Vietnam was the only war we had. You needed a combat tour, you got one. The main thing was to have the right ribbons on your chest when the war ended. If you were the village idiot and couldn’t do anything except fly around in a helicopter and ask troops if they were getting their mail, you still got six months. The justification for the six-month command was . . . that after the war the army would have a lot of people . . . who had “commanded” in combat.

Good officers were pulled out too fast, too many mediocre officers were put in, and few officers were left in charge long enough to develop the crucial rapport needed in combat units. One of the most dismal consequences was that some career men looked first to their personal safety, and led from helicopters above the engagement instead of on the ground in its midst. A soldier recounts, “overhead would be circling our battalion commander. Above him would be his brigade commander. Higher than both would be his division commander and hovering over him would be his corps commander.”



The analysis of the army put forward by Cincinnatus is not entirely original—in fact, it has been argued with considerably greater cogency and force by, notably, Edward N. Luttwak in these pages.1 What is new is that the points should be made from within the Pentagon. This is certainly a welcome development, but unfortunately it does not lead very far in the direction of an improved outlook for the future.

Cincinnatus proposes a number of solutions to the problems he describes; they are longer on good intentions than on good sense. Trying to steer away from the combination of massive firepower with minimal sensitivity to politico-military strategy, the author urges an overall computer record of military action. In Vietnam, for example, he would have computerized the French experience and made it available to field commanders. But this is just a refinement of the military’s dependence on technology—the idea being to replace big guns with big computers. In Vietnam such a plan might have provided a constant and thus beneficial reminder that European-style tactics would not do—but it could not have told anyone what would work. The answer to that problem is more likely to emerge from direct experience and the study of military history. And the latter is a subject the army has never been keen on, preferring instead to tilt officer education in favor of engineering, quantitative analysis of battle scenarios, and multifarious behavioral approaches to personnel problems.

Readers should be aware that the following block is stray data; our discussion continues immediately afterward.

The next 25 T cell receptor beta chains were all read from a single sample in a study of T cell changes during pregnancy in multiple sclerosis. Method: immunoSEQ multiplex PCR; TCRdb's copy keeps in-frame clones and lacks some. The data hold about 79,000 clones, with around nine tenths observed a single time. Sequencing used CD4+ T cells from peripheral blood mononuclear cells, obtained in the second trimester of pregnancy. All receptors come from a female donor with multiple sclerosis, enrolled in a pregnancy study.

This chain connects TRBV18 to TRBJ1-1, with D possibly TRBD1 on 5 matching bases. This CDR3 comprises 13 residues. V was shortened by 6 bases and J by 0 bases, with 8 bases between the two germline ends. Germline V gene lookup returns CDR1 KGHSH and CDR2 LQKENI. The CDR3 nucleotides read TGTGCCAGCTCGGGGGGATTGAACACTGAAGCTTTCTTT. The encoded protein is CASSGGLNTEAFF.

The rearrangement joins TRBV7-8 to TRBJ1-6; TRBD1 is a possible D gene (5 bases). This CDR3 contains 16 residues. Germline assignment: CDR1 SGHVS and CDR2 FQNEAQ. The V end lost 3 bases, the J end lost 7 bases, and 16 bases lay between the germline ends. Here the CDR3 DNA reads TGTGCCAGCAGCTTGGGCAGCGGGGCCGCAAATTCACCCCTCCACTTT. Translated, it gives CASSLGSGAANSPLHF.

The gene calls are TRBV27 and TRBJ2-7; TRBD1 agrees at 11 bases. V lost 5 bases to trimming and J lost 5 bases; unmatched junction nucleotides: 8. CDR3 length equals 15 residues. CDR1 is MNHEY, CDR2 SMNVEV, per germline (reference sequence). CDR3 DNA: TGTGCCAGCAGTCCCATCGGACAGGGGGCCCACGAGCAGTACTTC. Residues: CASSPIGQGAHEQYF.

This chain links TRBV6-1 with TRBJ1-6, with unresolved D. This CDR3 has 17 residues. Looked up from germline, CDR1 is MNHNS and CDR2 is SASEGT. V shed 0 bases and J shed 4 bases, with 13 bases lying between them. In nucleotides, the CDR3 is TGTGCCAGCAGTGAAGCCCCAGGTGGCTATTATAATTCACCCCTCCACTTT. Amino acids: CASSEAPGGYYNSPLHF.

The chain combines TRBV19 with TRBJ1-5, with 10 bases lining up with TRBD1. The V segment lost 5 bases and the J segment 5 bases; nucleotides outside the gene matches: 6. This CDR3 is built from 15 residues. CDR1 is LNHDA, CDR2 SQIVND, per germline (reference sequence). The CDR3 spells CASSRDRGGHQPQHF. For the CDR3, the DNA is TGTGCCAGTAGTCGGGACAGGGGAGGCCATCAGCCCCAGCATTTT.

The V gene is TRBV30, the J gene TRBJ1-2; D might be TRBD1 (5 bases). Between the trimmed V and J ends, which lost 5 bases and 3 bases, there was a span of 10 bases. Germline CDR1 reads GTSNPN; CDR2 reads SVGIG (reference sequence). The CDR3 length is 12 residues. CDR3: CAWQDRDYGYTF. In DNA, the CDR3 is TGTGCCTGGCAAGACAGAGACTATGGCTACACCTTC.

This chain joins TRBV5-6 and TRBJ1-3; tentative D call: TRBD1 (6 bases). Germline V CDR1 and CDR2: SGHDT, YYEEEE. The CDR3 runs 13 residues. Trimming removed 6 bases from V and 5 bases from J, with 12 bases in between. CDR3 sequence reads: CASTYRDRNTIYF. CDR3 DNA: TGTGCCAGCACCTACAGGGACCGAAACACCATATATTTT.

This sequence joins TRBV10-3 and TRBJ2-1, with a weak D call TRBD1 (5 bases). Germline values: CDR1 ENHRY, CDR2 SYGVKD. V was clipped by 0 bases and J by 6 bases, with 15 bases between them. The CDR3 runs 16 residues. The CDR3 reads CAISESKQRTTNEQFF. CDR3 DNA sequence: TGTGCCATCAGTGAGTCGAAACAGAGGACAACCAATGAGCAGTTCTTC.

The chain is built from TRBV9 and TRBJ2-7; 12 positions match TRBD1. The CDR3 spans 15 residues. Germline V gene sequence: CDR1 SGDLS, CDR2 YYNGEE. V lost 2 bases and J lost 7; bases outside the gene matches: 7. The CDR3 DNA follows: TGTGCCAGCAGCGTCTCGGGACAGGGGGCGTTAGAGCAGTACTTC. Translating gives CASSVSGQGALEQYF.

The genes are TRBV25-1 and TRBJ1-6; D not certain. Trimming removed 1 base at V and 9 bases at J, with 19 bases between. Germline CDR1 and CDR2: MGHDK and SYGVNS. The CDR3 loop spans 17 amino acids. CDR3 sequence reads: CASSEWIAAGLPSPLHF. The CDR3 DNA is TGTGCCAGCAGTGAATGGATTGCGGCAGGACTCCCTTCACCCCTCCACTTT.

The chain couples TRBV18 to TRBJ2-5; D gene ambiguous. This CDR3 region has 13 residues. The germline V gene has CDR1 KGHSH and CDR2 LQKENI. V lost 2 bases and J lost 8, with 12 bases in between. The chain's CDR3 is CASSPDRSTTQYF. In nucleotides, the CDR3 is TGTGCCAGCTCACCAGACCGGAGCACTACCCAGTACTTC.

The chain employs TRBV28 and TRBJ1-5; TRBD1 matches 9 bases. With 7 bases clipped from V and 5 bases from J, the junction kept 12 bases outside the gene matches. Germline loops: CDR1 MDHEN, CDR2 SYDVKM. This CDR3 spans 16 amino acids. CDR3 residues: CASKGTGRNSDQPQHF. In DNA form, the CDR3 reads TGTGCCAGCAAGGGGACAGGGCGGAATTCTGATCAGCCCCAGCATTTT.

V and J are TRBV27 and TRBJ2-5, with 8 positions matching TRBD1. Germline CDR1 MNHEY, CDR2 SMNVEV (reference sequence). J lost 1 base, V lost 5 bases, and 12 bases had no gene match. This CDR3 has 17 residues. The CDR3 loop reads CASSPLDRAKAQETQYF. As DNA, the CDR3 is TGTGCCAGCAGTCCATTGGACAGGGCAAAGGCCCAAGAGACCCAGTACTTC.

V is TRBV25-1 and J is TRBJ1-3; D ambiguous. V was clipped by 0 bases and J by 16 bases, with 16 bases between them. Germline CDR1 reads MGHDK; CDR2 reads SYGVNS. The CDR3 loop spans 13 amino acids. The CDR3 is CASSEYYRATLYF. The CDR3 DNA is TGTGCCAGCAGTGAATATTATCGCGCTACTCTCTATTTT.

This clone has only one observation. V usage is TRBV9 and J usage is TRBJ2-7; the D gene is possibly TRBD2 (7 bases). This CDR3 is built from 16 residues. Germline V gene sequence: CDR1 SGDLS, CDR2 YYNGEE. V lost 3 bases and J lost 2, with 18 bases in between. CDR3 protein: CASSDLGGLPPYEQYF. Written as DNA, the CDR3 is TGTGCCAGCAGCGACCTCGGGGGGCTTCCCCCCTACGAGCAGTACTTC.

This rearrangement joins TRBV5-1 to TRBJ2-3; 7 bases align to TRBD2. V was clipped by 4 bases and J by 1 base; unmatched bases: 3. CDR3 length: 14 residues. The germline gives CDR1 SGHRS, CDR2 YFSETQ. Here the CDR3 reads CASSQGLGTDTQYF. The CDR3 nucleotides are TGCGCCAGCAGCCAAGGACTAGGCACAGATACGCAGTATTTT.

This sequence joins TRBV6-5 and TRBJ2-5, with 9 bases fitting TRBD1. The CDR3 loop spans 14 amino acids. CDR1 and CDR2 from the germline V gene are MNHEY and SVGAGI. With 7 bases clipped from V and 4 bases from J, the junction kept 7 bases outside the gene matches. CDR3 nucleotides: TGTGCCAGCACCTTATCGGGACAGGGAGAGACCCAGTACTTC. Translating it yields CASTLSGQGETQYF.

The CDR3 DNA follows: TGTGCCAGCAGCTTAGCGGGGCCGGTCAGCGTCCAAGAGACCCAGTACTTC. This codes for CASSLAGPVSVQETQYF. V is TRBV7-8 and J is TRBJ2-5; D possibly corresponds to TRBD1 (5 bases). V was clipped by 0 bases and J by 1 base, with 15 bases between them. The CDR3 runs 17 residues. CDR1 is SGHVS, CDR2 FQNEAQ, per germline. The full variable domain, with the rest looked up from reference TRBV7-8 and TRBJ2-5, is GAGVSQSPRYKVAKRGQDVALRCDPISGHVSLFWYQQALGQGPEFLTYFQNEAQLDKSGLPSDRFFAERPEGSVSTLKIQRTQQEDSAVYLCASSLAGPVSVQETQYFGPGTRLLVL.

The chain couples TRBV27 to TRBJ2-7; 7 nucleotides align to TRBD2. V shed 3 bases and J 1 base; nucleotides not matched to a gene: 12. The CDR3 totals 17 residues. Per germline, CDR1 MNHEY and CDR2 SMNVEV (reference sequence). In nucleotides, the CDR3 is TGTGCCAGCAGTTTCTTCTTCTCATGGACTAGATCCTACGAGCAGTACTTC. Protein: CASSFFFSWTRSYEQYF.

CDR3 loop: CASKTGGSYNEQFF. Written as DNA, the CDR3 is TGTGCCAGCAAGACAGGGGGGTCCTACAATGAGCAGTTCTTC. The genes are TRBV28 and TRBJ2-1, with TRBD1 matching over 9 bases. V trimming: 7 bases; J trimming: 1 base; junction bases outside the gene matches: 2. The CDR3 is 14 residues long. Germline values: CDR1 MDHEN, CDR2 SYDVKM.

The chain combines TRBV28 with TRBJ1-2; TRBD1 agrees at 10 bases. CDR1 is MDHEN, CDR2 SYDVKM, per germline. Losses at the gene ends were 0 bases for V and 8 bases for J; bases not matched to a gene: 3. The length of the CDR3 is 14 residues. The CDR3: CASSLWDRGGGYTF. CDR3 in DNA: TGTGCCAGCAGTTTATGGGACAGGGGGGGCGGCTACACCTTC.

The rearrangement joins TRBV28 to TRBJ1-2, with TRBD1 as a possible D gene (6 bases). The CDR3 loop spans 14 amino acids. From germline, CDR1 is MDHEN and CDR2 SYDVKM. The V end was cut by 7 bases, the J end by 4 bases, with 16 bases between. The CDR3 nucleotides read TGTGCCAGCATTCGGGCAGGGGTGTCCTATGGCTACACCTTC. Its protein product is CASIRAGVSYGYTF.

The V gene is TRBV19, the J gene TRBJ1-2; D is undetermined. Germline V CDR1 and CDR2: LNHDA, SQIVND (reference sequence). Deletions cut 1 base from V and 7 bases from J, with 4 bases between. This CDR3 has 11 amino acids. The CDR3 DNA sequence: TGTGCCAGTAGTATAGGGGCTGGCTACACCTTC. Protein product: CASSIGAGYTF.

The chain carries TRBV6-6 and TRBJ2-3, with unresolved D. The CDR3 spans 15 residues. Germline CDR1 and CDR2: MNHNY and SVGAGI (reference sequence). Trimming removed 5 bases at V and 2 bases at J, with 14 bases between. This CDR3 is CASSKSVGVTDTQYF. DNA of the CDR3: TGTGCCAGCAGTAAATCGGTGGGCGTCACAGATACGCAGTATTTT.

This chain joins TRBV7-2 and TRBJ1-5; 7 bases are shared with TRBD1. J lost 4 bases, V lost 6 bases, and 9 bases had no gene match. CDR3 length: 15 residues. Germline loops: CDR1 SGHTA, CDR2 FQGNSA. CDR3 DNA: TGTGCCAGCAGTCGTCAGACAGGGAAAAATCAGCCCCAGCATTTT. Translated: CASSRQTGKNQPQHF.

Cincinnatus does deal with the importance of military education in correcting the ills he has located. But he is unwise on this subject as well. “Let there be no doubt about it,” he writes, “the basic problem from which all else arose was an ethical one.” What he means is that “ethical” men would not lie about body counts, or take part in an outrage like My Lai, or countenance the most flagrant excesses of careerism. His solution is a Defense Ethics Institute which, in a nod to the current ethics fad, would teach not how one ought to behave but those standards which civilized society acknowledges. The author proposes that the officers who attend this institute will return to their services and form discussion groups—and chaplains will run it all!